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Harmonization is an essential instrument of international risk governance. It is the process through which disparities among national regulatory standards are ironed out, producing uniform outcomes that all participants in a regime can accept and that facilitate the free exchange of regulated goods in commerce. Contrary to conventional belief, however, harmonization requires not only technical but also political cooperation, since standards themselves are not direct mirrors of reality but are co-produced responses to technoscientific and political uncertainty. Attempts to harmonize standards across national borders therefore pit alternative political cultures and their systems of public reasoning against one another. Put differently, harmonization calls into question the underlying models of subsidiarity that provide the foundation for robust international regimes. This paper examines three models of epistemic subsidiarity – coexistence, cosmopolitanism, and constitutionalism – and discusses each scheme's capacity to protect a nation's fundamental political commitments while advancing the goals of international risk governance.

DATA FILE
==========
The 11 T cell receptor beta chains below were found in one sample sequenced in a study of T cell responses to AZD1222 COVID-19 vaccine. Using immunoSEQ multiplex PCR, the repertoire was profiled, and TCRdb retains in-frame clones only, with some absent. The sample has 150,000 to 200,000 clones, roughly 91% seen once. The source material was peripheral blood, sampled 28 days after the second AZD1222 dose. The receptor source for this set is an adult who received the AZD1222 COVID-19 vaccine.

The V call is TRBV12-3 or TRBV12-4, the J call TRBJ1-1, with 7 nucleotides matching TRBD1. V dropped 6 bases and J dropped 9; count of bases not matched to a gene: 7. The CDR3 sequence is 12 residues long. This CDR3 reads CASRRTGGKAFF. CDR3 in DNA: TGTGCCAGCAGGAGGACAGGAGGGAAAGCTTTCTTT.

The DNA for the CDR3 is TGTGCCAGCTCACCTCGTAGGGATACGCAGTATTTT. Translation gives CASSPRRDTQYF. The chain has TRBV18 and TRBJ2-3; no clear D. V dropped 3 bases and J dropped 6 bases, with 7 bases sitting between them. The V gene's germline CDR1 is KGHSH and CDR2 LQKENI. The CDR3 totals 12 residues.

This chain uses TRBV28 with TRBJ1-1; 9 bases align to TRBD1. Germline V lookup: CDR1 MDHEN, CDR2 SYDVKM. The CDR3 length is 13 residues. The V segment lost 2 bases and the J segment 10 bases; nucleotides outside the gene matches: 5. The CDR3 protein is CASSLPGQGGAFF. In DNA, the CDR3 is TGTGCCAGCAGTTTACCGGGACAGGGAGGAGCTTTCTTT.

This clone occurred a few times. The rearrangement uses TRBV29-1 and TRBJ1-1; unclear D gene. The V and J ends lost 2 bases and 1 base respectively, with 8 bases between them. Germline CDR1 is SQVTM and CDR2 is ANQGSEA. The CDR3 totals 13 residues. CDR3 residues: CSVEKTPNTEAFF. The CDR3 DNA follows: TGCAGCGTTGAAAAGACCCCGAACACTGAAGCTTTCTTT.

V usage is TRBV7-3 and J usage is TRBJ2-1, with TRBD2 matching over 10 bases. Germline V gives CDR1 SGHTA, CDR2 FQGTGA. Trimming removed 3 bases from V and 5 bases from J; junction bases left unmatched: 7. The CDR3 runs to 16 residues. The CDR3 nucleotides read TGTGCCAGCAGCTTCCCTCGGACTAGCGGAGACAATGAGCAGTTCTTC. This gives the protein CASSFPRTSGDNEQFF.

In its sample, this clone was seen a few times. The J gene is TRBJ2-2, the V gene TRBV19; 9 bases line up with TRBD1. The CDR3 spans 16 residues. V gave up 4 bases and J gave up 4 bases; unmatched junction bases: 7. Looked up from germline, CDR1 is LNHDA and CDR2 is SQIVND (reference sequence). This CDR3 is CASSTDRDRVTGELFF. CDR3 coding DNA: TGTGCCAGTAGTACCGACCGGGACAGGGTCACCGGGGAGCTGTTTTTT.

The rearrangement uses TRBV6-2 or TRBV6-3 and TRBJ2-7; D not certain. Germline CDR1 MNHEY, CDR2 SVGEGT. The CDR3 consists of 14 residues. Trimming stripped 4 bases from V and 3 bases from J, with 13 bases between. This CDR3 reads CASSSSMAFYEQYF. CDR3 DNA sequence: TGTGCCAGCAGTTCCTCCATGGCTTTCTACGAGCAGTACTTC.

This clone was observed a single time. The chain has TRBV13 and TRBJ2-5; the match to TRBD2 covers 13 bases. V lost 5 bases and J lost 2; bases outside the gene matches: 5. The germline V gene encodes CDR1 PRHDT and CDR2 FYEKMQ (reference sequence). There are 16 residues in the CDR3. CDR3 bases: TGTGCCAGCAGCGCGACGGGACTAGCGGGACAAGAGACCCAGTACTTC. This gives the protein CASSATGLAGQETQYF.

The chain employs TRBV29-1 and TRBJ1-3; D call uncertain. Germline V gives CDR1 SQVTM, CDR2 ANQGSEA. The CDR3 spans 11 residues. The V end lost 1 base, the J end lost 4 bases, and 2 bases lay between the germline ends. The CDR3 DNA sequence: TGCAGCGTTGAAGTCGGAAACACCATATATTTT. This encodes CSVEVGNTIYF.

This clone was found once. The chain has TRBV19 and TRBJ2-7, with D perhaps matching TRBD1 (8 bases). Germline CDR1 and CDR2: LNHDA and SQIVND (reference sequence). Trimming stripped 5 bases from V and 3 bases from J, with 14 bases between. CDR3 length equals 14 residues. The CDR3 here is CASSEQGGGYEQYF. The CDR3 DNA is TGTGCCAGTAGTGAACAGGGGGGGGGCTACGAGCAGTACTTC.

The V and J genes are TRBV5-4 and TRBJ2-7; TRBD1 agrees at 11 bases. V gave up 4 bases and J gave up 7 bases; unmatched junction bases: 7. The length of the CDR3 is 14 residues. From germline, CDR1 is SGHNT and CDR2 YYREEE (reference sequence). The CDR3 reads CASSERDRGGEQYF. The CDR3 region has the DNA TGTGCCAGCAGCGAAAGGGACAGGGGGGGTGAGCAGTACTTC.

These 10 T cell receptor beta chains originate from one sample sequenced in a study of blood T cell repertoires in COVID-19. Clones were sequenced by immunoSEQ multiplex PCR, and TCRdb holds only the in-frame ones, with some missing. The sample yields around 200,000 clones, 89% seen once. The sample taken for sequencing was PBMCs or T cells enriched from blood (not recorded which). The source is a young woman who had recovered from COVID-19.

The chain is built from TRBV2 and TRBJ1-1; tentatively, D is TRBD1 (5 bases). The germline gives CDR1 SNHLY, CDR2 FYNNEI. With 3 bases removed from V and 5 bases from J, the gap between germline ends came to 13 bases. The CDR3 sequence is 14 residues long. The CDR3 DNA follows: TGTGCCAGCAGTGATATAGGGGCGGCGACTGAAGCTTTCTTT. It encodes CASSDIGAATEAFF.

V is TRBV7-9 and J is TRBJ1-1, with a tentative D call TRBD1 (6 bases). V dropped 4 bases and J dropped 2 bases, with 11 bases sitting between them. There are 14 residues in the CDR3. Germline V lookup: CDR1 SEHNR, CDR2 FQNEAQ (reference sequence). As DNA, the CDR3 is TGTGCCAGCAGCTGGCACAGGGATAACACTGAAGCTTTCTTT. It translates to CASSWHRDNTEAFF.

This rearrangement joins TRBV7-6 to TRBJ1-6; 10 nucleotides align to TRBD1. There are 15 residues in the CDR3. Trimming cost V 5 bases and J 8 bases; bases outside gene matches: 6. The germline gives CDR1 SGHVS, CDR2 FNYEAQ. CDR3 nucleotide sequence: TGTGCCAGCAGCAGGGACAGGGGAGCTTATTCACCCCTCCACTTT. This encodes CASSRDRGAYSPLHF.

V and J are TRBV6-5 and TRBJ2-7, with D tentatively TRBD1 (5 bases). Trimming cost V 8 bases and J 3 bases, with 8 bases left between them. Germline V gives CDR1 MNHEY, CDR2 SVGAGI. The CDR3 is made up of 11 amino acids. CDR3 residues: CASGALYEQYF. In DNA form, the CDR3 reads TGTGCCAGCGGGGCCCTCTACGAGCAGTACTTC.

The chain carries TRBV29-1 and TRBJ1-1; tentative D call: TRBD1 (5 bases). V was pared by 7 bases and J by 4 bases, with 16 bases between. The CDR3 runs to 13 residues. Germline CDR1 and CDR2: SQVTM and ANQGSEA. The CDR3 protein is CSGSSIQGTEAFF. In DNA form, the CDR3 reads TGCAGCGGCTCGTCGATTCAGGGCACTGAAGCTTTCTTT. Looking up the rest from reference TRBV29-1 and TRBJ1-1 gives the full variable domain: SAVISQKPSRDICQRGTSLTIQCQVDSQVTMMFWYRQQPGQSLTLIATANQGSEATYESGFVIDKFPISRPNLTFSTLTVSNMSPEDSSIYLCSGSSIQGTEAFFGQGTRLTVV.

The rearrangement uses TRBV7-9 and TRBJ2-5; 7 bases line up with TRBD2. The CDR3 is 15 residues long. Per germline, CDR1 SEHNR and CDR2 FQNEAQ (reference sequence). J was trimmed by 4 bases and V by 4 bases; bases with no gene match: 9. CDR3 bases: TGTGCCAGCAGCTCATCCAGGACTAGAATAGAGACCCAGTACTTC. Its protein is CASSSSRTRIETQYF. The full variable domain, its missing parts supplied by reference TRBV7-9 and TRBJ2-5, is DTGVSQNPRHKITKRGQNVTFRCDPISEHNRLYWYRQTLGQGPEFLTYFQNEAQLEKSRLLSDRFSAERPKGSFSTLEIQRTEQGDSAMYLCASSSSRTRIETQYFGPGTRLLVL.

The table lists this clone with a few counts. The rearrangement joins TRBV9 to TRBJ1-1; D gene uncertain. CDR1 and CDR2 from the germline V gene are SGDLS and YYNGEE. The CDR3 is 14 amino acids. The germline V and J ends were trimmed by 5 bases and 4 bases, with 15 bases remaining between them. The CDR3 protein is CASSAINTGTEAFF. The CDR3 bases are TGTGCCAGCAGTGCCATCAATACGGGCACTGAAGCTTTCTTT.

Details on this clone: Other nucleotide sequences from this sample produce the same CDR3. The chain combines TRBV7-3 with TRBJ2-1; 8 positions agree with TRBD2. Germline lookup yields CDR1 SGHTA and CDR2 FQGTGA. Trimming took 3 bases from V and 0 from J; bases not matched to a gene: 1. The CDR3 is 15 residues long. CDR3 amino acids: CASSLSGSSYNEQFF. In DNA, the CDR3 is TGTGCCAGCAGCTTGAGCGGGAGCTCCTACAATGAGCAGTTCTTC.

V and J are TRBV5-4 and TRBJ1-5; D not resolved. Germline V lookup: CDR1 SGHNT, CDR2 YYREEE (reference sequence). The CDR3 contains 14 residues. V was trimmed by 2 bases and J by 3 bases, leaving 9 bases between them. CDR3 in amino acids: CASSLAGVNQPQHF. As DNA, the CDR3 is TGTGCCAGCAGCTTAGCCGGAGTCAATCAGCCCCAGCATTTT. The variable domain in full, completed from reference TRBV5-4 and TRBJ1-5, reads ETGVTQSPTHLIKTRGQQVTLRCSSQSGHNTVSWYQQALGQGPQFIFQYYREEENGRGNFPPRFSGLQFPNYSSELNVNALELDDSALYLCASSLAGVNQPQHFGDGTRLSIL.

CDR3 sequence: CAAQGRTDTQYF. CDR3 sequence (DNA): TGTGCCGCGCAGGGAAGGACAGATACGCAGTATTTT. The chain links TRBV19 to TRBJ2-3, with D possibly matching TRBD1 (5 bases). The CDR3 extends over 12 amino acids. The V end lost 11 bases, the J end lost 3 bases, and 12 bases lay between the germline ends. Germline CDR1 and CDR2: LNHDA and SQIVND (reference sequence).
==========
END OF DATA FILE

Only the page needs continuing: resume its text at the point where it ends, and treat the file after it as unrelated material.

For the most part of a century, two almost axiomatic beliefs guided democratic societies in their attempts to incorporate science into public policy. The first is that good scientific knowledge is the best possible foundation for public decisions across ever-widening policy domains. The second is that the best way to secure scientific inputs of high quality is to allow scientists the freedom to monitor and criticise each other's contributions, through procedures conventionally grouped under the heading of peer review. In this way, science comes closest to an ideal described as ‘speaking truth to power’. Scientists, in this view, should independently establish the facts of the matter as well as they can be established; politicians can then decide how to act upon those facts, taking other social values into consideration. We can think of this as the linearity-autonomy model of science for policy. In it, scientific fact-finding is seen as standing apart from and prior to politics, as decisions move in linear fashion from facts to values. Science is entitled to establish the quality and integrity of its findings on its own terms before political judgements come into play. Deviation from this ideal threatens to convert science into an instrument of politics. With loss of autonomy, science, it is thought, cannot deliver objective information about the functioning of nature or society.